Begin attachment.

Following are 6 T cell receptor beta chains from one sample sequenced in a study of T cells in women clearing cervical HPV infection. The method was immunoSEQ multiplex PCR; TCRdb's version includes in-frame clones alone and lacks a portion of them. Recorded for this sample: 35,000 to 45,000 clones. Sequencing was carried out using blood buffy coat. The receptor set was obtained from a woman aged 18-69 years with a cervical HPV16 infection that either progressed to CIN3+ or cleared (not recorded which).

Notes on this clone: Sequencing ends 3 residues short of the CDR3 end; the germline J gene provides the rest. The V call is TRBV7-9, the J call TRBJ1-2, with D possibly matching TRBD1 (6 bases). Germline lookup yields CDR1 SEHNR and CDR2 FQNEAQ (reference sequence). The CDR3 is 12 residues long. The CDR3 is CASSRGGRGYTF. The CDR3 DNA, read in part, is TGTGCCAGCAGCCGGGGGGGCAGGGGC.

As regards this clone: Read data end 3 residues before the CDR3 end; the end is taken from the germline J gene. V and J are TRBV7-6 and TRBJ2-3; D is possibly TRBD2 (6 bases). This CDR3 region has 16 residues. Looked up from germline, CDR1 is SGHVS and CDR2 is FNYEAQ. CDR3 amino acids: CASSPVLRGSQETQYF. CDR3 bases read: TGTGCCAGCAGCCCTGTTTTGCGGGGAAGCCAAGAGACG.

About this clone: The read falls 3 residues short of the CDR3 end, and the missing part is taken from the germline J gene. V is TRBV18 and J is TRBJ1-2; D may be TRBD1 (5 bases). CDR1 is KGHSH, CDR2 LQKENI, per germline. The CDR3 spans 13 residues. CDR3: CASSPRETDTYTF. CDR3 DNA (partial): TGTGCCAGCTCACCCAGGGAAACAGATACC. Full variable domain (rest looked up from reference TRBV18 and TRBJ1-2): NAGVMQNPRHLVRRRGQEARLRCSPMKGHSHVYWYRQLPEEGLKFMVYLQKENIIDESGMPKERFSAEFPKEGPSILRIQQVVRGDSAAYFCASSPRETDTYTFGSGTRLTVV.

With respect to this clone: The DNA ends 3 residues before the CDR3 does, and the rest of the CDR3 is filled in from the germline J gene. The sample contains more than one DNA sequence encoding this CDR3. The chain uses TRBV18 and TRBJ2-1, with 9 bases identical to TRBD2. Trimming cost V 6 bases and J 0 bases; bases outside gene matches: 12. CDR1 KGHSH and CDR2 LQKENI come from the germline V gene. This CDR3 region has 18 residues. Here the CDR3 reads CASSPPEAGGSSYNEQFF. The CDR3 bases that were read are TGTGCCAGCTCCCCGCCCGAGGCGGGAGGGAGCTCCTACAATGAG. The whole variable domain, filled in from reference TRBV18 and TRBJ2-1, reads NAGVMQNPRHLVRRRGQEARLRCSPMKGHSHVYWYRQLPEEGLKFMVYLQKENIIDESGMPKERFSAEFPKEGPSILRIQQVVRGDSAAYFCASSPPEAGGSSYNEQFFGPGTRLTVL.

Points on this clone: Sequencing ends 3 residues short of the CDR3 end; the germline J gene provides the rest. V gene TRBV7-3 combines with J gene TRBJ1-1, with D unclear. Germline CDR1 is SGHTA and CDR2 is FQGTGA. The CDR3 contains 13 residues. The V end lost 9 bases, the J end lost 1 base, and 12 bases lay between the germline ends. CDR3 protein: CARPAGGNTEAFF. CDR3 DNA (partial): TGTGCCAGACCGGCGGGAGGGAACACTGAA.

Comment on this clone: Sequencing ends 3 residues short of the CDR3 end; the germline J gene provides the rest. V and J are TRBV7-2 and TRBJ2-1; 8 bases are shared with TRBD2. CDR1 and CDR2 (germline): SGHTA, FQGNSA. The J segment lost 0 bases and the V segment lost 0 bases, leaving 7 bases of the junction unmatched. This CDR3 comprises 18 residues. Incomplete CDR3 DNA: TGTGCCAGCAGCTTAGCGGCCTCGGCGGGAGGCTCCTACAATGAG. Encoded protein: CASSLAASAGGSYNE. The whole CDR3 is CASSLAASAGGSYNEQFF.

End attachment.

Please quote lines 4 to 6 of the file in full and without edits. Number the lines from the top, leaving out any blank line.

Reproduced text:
About this clone: The read falls 3 residues short of the CDR3 end, and the missing part is taken from the germline J gene. V is TRBV18 and J is TRBJ1-2; D may be TRBD1 (5 bases). CDR1 is KGHSH, CDR2 LQKENI, per germline. The CDR3 spans 13 residues. CDR3: CASSPRETDTYTF. CDR3 DNA (partial): TGTGCCAGCTCACCCAGGGAAACAGATACC. Full variable domain (rest looked up from reference TRBV18 and TRBJ1-2): NAGVMQNPRHLVRRRGQEARLRCSPMKGHSHVYWYRQLPEEGLKFMVYLQKENIIDESGMPKERFSAEFPKEGPSILRIQQVVRGDSAAYFCASSPRETDTYTFGSGTRLTVV.

With respect to this clone: The DNA ends 3 residues before the CDR3 does, and the rest of the CDR3 is filled in from the germline J gene. The sample contains more than one DNA sequence encoding this CDR3. The chain uses TRBV18 and TRBJ2-1, with 9 bases identical to TRBD2. Trimming cost V 6 bases and J 0 bases; bases outside gene matches: 12. CDR1 KGHSH and CDR2 LQKENI come from the germline V gene. This CDR3 region has 18 residues. Here the CDR3 reads CASSPPEAGGSSYNEQFF. The CDR3 bases that were read are TGTGCCAGCTCCCCGCCCGAGGCGGGAGGGAGCTCCTACAATGAG. The whole variable domain, filled in from reference TRBV18 and TRBJ2-1, reads NAGVMQNPRHLVRRRGQEARLRCSPMKGHSHVYWYRQLPEEGLKFMVYLQKENIIDESGMPKERFSAEFPKEGPSILRIQQVVRGDSAAYFCASSPPEAGGSSYNEQFFGPGTRLTVL.

Points on this clone: Sequencing ends 3 residues short of the CDR3 end; the germline J gene provides the rest. V gene TRBV7-3 combines with J gene TRBJ1-1, with D unclear. Germline CDR1 is SGHTA and CDR2 is FQGTGA. The CDR3 contains 13 residues. The V end lost 9 bases, the J end lost 1 base, and 12 bases lay between the germline ends. CDR3 protein: CARPAGGNTEAFF. CDR3 DNA (partial): TGTGCCAGACCGGCGGGAGGGAACACTGAA.